Lights, Camera, Action!
Integrate role play for a successful training program
Take one…take two…take three…ready on set?
Are your teams performing at their best with every guest walking through your doors? Incorporating role play into your training programs will help your guests get an encore every time.
Role play is one of the most effective tools in the trainer’s toolbox, allowing participants to experience real-life situations and learn by doing. Role-playing games can be used to train employees at all levels of the company, including employees, managers and even company executives.
Role-playing games allow teams to experience real-life situations in a simulated and controlled environment. When participants play the roles of guests, employees, and managers, they can be better prepared for situations.
Because of the controlled environment, role-play allows the trainer to assess a person’s strengths and weaknesses and create an action plan for growth and development. When used to learn a skill, role-playing builds confidence because the skill is practiced and the coaching is provided by a trainer. Standing side by side with the learner, the trainer can easily determine if the learner has mastered the newly discovered technique and is ready to work on their position on their own. When role-playing is used to emphasize another person’s feelings, it allows teams to recognize those feelings and understand the implications of their behavior or the behavior of others. For example, role-playing a guest situation allows teams to better understand how a guest is feeling. As a result, they learn about the level of service that should be provided in order to provide a quality experience. Another benefit of role-playing is to help team members understand the consequences of violating policies, e.g. B. Being late for work and the stressful impact this can have on the entire team. This teaches them the importance of arriving on time.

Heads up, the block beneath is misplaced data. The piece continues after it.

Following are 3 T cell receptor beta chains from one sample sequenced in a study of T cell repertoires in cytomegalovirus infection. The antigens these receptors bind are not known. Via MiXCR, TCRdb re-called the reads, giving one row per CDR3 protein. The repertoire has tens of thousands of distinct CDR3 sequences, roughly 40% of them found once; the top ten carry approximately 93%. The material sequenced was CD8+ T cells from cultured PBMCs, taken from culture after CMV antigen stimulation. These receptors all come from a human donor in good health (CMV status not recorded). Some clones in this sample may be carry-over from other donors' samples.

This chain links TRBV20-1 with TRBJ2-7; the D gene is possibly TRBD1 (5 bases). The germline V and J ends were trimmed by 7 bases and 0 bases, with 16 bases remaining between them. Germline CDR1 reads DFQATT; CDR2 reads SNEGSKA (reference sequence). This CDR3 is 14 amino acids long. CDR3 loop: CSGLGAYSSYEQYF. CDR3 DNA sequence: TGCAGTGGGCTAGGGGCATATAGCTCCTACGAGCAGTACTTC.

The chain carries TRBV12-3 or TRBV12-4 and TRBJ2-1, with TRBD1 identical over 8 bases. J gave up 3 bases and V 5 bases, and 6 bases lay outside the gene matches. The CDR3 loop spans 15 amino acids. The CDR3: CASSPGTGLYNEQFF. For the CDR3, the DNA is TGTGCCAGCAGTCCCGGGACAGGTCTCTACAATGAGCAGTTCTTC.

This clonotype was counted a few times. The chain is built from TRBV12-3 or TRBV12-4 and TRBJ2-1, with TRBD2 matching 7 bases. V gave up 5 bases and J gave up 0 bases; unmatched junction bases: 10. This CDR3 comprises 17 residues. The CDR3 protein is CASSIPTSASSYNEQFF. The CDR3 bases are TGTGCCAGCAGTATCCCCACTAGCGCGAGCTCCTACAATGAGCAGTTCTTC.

how to start
Company assessments should be conducted prior to the scheduled training date to determine the specific areas of performance/improvement to be addressed. Then the company facilitator should determine the overall results to be achieved and determine how best to address the issues. For example, the trainer should determine if the problems are more related to emphasizing feelings or strengthening a skill.
Next, the Company Moderator should determine the specific characters associated with the problem and the particular roles they will play. There are many roles that can be played such as: B. guest and waiter, manager and team member, waiter and kitchen team member or similar combinations.
Finally, the company facilitator, armed with the necessary scripts and scenarios, can then develop training aids and other training tools to achieve the overall goals of the program.
To get you started, we’ve listed some suggested scenarios that will help you roleplay with your teams. Before you start roleplaying, always ask for volunteers so the shy or less experienced teams can observe others first to build their confidence.
1. Cashier talks on the phone and doesn’t acknowledge a random guest
2. Waiter is brusque and rushes a guest while taking an order (asks questions in a brusque, quick manner and displays rushed body language)
3. The server is overly friendly and talks too much with a group of business guests who have a meeting
4. The waiter scolds a kitchen worker for making an incorrect order
5. Host/hostess is sarcastic and short-tempered when a guest asks for menu information
6. Host/hostess defensively tells a guest, “I told you the wait was 20-25 minutes and you only waited 10 minutes.”
7. The bartender is cold and unfriendly while a lone guest is looking for attention and conversation
8. Bartender chatting up some regulars and ignoring a guest who obviously needs something (refills of drinks, a napkin, condiments, etc.)
9. Two bus drivers discussing personal issues while ignoring a guest’s service signal
10. A member of the kitchen team yells for a waiter to pick up an order
11. The dishwasher is disrespected as waiters throw away dirty dishes without first scraping them
12. A problematic team member who causes colleagues to work overtime; create disagreements among employees; undermining management; constantly being late; and similar situations.
13. The manager tells the guest “no” or “we can’t” without apology, adding an explanation and offering options
14. The manager points fingers and argues with a guest when handling a complaint
15. Manager threatens a team member’s job
Alkis Crassas, president of EVOS USA, Inc., a healthier fast-food chain headquartered in Tampa, Fla., uses role-playing games routinely and says, “Although role-playing games push the envelope by putting the spotlight on contestants after the butterflies.” disappeared will smooth out and your team will begin to see your restaurant’s big goals”.
When properly designed and executed effectively, role play can be extremely valuable to the success of any business. Most importantly, when the role-play is interactive and fun, your training goals are preserved and result in a high return on your investment. Role-playing contributes to each participant’s life experience, and when people experience something, they take it with them more than any book, video, or lecture could ever replicate.
Thanks to Pam Simos | #Restaurant #Training #Waitress #amp #Waiter #Training #Role #Play #Tips #Hospitality #Education #amp #Learning